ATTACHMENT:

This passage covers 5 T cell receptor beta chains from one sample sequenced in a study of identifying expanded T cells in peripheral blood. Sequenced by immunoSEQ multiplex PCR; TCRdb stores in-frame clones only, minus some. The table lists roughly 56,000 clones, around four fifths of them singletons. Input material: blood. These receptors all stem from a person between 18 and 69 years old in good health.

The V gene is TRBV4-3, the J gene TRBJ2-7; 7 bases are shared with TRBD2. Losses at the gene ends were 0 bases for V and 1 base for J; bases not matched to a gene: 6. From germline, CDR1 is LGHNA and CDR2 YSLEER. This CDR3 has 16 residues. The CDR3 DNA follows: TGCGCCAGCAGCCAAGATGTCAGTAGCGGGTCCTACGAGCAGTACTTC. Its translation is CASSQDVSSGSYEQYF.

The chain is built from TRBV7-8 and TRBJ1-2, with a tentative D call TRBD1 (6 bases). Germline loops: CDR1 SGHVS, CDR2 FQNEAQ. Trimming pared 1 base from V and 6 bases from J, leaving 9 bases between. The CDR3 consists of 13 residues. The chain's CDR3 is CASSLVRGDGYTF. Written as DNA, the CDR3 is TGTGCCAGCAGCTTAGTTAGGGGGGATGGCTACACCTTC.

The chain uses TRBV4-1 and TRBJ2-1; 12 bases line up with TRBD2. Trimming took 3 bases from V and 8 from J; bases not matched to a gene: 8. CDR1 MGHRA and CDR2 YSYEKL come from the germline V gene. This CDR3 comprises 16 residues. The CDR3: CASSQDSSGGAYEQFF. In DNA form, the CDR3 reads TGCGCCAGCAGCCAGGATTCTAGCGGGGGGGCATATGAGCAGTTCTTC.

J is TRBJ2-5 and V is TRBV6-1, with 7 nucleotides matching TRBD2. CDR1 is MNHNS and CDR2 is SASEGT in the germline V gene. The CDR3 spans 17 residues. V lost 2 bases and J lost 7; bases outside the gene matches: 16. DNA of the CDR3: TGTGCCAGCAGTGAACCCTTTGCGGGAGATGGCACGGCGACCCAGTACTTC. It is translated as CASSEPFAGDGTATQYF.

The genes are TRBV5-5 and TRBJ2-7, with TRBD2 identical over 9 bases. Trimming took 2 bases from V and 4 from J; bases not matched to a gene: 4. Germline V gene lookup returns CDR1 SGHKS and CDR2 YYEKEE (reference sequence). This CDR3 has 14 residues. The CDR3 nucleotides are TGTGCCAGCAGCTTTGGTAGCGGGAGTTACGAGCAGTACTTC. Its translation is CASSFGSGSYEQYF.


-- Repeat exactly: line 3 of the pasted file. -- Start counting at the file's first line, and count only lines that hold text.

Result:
The chain is built from TRBV7-8 and TRBJ1-2, with a tentative D call TRBD1 (6 bases). Germline loops: CDR1 SGHVS, CDR2 FQNEAQ. Trimming pared 1 base from V and 6 bases from J, leaving 9 bases between. The CDR3 consists of 13 residues. The chain's CDR3 is CASSLVRGDGYTF. Written as DNA, the CDR3 is TGTGCCAGCAGCTTAGTTAGGGGGGATGGCTACACCTTC.